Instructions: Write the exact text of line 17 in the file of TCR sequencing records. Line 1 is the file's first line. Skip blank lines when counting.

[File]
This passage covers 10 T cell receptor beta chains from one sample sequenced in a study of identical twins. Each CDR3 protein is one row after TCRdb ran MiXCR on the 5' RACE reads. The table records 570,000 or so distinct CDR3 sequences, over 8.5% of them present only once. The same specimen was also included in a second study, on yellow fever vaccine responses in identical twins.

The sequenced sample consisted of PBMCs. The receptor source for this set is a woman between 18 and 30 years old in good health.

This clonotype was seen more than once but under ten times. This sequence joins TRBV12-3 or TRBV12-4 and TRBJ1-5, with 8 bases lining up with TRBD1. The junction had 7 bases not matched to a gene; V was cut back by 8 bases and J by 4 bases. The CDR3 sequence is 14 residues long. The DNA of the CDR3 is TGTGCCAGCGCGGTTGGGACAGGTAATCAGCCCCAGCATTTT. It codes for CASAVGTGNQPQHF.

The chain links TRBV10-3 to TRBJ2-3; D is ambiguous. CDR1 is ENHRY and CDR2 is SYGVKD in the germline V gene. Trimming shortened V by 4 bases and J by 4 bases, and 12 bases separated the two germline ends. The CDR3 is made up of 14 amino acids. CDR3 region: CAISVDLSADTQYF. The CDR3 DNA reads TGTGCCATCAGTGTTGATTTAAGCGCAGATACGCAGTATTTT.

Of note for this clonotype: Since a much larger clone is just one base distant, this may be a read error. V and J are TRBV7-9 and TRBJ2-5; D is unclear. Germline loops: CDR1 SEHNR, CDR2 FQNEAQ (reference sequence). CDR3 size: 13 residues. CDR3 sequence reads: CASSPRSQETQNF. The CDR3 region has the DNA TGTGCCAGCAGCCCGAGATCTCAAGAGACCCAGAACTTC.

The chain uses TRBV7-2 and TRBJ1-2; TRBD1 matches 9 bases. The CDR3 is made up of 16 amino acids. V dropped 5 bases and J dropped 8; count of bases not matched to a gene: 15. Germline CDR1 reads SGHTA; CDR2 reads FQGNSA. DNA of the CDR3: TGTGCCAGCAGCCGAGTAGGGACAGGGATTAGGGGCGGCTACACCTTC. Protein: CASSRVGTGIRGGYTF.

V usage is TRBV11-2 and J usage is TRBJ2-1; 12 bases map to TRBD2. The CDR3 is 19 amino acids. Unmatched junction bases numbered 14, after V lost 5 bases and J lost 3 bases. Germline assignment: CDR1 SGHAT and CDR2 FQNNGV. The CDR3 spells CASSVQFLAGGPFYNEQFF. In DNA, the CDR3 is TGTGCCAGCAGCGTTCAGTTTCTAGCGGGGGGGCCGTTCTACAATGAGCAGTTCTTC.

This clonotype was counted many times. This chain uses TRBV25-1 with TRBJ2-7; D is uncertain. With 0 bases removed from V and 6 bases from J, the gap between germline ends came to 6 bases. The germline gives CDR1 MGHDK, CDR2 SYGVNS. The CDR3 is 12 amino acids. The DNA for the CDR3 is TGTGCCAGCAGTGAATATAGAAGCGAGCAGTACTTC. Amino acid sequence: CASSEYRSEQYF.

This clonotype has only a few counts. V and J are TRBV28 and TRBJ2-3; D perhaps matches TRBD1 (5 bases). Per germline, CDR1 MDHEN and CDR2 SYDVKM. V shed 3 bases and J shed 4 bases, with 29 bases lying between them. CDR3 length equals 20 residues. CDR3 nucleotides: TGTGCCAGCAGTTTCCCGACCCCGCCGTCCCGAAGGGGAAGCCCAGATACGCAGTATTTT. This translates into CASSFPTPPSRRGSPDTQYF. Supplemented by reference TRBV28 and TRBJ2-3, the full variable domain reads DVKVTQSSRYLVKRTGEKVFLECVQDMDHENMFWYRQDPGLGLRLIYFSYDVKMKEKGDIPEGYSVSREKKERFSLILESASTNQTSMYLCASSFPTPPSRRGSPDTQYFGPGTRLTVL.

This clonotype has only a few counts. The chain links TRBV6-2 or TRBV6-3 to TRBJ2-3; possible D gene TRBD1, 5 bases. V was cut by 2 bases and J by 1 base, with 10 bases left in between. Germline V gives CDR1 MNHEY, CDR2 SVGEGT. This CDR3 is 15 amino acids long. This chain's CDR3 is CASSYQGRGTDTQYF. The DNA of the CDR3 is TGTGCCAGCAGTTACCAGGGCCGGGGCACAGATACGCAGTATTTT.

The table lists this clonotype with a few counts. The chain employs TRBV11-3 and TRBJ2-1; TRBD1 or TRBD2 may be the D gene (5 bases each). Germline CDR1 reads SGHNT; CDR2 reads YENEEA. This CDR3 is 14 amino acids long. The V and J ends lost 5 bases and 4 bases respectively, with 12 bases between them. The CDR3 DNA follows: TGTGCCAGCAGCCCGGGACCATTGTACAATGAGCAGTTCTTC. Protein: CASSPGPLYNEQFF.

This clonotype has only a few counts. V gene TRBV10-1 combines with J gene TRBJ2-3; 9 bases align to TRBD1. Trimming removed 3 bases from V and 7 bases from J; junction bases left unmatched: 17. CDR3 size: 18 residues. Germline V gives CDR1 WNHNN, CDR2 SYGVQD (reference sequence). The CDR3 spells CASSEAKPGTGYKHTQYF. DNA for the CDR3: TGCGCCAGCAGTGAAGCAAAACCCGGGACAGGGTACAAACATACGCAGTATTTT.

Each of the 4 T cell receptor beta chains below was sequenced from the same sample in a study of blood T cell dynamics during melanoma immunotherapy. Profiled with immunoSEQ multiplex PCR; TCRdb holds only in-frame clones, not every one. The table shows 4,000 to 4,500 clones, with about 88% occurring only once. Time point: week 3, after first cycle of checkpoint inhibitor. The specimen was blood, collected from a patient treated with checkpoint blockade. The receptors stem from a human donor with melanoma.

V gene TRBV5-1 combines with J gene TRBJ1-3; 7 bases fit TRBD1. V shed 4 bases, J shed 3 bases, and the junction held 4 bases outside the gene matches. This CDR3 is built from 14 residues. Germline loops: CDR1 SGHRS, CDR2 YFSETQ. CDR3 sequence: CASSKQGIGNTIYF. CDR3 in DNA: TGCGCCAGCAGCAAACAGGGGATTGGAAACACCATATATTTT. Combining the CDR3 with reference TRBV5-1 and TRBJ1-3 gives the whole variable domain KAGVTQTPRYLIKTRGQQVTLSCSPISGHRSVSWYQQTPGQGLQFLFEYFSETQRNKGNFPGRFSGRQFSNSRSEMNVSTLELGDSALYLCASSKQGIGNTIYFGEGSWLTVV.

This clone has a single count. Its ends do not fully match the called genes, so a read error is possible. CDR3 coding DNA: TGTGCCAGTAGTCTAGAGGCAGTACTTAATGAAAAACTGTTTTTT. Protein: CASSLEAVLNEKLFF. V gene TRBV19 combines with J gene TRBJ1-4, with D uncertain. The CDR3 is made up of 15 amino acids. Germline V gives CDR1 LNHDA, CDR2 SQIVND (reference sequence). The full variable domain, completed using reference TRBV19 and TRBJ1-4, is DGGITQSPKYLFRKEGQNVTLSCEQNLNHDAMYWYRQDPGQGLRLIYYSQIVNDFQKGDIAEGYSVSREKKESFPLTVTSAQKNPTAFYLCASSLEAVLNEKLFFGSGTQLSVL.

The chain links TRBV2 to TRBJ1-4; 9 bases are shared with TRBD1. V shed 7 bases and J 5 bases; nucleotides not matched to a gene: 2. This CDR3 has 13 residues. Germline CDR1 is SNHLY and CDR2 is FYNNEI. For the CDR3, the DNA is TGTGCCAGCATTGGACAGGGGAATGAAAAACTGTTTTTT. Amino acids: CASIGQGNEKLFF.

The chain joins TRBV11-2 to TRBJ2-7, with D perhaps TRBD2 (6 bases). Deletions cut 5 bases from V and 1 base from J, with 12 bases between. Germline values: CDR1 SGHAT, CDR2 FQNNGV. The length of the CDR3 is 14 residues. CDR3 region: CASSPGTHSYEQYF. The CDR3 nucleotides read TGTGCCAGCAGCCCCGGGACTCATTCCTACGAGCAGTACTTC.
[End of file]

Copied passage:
The chain joins TRBV11-2 to TRBJ2-7, with D perhaps TRBD2 (6 bases). Deletions cut 5 bases from V and 1 base from J, with 12 bases between. Germline values: CDR1 SGHAT, CDR2 FQNNGV. The length of the CDR3 is 14 residues. CDR3 region: CASSPGTHSYEQYF. The CDR3 nucleotides read TGTGCCAGCAGCCCCGGGACTCATTCCTACGAGCAGTACTTC.